The de Bueil & Ract-Madoux collection has already collaborated on 67 institutional exhibitions to date, led by the Musée d'Orsay! "Our first loan was Fantin-Latour to the Musée du Luxembourg in 2016, with Le Toast! Hommage à la Vérité, from 1865 (final sketch of the destroyed painting)," recalls Stanislas Ract-Madoux. It is he who now devotes himself entirely to the collection of works of art made up of the favorites of the two friends and associates. He divides his time between exhibition management, research and public sales. "We don't have any rules when it comes to buying art, but we do it on a regular basis, at fairs, auctions and galleries," he explains to L'Oeil's journalist. "If one of us isn't physically present, we only buy if we both agree. Whatever happens, there's never any concession to please the other."
These two accomplices, for whom the art market holds no secrets, rely first and foremost on their emotions when faced with a work of art for sale. But after the aesthetic shock, other criteria guide their choice at the time of purchase, such as the provenance of the work, its date in reference to history, and its rarity. "Depending on these criteria, the value of a piece can vary considerably", notes Jean-Gabriel de Bueil. The Bueil & Ract-Madoux collection currently comprises some 300 works of art (paintings, sculptures and drawings) dating from the 19th century to the present day, and evolving each year through the resale of works of art and the purchase of new ones. The theme of the exhibition is "Modernity in the classic and the classic in the modern". For not only did these two decide one day to pool their two collections by bringing together the pieces they both liked, they also sought to theorize their approach. "And we realized that Jean-Gabriel was looking for modernity in the classic and I was looking for a certain form of classicism in the contemporary," notes Stanislas Ract-Madoux.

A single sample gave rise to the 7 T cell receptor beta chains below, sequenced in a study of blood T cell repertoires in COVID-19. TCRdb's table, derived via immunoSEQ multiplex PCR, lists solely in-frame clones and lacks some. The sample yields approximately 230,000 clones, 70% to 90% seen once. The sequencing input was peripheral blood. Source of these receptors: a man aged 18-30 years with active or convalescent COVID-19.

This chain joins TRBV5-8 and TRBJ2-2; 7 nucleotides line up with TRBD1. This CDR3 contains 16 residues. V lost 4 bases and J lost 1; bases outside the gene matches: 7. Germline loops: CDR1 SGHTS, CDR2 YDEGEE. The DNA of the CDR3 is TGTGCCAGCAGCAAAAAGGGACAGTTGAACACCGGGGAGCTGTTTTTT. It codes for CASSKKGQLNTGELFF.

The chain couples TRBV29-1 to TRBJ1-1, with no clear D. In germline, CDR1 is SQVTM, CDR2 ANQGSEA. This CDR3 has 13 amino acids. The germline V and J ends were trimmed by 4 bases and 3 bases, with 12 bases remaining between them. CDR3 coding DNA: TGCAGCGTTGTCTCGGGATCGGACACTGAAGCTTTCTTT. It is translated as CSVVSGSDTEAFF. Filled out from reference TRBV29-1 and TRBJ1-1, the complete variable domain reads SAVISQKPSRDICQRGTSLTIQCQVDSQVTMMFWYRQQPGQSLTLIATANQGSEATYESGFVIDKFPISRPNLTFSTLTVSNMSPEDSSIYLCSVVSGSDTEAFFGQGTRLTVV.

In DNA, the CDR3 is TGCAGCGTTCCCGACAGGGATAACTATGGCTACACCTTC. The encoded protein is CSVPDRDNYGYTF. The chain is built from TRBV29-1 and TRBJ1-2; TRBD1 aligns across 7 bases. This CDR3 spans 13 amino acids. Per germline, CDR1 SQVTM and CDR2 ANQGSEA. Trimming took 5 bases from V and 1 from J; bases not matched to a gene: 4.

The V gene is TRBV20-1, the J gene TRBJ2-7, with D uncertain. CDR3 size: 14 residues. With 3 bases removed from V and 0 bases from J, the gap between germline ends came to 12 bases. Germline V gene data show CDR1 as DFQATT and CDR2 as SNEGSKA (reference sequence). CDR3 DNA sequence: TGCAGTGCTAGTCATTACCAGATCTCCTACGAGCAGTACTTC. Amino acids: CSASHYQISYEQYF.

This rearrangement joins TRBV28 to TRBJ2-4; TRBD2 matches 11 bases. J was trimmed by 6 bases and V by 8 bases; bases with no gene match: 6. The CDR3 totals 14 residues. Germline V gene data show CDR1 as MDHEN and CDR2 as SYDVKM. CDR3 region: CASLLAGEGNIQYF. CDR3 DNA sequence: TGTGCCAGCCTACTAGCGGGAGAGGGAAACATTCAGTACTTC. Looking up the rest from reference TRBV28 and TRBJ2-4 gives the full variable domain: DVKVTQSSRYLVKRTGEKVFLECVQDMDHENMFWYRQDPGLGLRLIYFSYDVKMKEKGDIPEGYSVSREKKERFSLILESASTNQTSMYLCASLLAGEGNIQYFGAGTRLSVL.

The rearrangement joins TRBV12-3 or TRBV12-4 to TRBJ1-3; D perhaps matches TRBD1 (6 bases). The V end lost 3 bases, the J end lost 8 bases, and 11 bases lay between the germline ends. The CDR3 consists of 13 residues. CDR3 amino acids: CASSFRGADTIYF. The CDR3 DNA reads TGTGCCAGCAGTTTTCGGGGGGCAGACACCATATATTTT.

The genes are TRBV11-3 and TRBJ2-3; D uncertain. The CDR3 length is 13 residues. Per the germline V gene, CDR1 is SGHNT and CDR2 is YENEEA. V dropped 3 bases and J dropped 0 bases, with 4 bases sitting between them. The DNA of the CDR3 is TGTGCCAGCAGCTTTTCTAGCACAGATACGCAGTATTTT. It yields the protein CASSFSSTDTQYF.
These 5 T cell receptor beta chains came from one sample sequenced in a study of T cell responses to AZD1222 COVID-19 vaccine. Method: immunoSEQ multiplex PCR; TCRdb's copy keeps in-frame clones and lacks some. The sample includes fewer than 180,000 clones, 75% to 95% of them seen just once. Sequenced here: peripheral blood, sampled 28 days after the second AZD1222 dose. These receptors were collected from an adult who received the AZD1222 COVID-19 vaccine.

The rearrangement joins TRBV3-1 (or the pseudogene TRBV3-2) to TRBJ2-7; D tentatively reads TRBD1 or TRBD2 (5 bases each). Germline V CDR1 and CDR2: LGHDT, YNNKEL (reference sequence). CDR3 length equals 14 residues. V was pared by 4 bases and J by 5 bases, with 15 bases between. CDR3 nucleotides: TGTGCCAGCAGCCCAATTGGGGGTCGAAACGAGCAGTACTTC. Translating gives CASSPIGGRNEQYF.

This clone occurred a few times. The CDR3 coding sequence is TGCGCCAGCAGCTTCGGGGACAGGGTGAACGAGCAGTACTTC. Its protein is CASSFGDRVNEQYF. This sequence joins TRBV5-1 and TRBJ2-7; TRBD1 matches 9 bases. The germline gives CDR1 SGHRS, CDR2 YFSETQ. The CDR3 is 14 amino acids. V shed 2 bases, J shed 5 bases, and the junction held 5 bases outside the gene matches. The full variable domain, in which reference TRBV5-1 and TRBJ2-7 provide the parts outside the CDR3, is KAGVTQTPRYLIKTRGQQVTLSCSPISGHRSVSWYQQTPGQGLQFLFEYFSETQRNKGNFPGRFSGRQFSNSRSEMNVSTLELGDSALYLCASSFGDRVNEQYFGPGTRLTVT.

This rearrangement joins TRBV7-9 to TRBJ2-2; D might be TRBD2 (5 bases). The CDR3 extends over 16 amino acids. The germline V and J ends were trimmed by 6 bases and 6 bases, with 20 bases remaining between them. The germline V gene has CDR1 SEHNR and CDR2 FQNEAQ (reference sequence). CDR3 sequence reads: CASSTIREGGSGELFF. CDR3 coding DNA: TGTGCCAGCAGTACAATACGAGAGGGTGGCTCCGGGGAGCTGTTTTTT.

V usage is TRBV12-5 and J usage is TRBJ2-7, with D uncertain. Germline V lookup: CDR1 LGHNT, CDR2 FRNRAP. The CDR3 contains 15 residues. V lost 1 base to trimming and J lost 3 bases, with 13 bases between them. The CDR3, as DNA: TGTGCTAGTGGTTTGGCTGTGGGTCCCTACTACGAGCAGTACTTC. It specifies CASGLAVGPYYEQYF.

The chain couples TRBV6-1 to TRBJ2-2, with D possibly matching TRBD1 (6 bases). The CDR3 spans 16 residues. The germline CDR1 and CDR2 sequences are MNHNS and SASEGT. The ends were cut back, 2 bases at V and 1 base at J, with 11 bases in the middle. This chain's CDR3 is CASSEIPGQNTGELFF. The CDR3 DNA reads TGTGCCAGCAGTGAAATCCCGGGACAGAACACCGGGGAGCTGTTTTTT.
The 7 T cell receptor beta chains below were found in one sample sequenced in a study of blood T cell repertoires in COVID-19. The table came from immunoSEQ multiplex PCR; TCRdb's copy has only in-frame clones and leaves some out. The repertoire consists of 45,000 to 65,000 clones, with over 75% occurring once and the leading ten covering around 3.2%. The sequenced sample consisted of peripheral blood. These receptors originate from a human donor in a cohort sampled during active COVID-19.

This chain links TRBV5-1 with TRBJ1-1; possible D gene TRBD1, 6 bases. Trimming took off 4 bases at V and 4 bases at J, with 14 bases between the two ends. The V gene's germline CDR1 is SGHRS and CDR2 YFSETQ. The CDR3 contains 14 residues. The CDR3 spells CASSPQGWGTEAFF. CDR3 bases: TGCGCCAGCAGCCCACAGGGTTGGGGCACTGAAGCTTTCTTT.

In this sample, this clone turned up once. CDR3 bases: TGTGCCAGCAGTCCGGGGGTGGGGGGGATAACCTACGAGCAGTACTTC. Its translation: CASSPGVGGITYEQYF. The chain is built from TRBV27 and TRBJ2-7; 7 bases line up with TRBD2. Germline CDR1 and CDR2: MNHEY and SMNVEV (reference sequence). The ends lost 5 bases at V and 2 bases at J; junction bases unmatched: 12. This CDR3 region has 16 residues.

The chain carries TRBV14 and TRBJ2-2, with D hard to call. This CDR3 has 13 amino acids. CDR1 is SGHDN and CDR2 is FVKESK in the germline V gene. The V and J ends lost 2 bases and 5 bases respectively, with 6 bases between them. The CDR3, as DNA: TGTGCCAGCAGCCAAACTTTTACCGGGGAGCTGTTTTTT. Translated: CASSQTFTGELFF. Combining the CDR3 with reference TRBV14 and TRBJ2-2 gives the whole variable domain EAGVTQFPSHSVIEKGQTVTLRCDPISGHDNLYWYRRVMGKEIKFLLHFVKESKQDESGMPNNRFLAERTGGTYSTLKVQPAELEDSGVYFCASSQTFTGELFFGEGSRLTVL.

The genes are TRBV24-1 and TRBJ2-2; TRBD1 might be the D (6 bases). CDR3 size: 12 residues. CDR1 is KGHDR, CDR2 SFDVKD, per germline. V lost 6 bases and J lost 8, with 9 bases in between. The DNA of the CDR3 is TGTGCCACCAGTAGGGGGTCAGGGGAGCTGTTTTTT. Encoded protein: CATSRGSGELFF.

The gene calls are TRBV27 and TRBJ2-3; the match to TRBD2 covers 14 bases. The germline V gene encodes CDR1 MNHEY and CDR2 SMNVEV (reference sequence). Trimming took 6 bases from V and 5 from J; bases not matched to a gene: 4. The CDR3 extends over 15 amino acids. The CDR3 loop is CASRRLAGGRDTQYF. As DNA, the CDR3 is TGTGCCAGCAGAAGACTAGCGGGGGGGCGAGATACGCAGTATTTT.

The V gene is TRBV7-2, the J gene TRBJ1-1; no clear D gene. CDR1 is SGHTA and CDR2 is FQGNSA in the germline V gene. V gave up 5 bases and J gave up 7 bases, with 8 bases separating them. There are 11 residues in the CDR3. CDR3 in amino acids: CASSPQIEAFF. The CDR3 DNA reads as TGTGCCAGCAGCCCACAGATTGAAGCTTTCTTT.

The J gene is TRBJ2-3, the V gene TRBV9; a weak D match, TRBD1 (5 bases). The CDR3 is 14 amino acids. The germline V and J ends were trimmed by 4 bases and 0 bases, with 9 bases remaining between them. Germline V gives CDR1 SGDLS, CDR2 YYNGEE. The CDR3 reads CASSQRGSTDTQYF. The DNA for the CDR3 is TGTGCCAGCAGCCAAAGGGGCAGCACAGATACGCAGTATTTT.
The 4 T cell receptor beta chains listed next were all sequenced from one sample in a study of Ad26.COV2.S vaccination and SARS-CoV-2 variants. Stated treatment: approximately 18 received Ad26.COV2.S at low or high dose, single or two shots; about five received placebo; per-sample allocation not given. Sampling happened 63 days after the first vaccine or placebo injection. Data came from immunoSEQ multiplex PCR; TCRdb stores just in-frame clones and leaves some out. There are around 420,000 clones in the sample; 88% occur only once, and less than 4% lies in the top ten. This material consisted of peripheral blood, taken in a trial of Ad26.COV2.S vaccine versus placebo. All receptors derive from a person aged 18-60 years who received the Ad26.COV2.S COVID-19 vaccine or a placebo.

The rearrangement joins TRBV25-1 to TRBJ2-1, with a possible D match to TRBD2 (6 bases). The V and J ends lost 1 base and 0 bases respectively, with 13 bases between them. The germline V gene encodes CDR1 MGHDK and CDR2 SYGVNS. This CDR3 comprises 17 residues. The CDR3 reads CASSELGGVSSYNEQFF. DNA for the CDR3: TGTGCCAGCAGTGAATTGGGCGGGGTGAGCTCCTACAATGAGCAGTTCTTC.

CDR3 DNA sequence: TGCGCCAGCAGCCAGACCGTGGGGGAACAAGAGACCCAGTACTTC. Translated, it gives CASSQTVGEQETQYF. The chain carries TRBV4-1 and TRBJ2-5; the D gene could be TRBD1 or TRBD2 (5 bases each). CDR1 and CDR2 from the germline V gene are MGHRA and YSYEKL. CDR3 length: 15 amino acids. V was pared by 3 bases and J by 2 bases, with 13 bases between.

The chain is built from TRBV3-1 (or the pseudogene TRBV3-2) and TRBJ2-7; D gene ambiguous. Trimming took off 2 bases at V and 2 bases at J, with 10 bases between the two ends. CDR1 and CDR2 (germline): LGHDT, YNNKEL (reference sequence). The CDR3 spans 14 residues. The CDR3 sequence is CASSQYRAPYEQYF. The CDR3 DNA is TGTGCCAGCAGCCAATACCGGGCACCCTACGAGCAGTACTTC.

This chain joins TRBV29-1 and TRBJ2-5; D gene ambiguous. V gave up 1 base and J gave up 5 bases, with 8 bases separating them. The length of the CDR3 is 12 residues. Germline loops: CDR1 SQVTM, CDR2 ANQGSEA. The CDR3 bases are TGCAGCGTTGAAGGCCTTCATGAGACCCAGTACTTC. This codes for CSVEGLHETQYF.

Shared values soon brought them together, too, with a policy of making donations to museums, "because our collection is a story of transmission", says Stanislas. In 2021, they donated Antoine Vollon's Falaise (1870) to the Musée d'Orsay. "We don't want this collection to get bogged down in the bourgeois concept of possession," says Jean-Gabriel. Their latest acquisition is a 1958 work by Judith Reigl. Congratulations, Jean-Gabriel!
Article written by Valibri en Roulotte
Illustration: Gustave Courbet, The Wave, 1870,
Image © Lyon MBA - Photo Alain Basset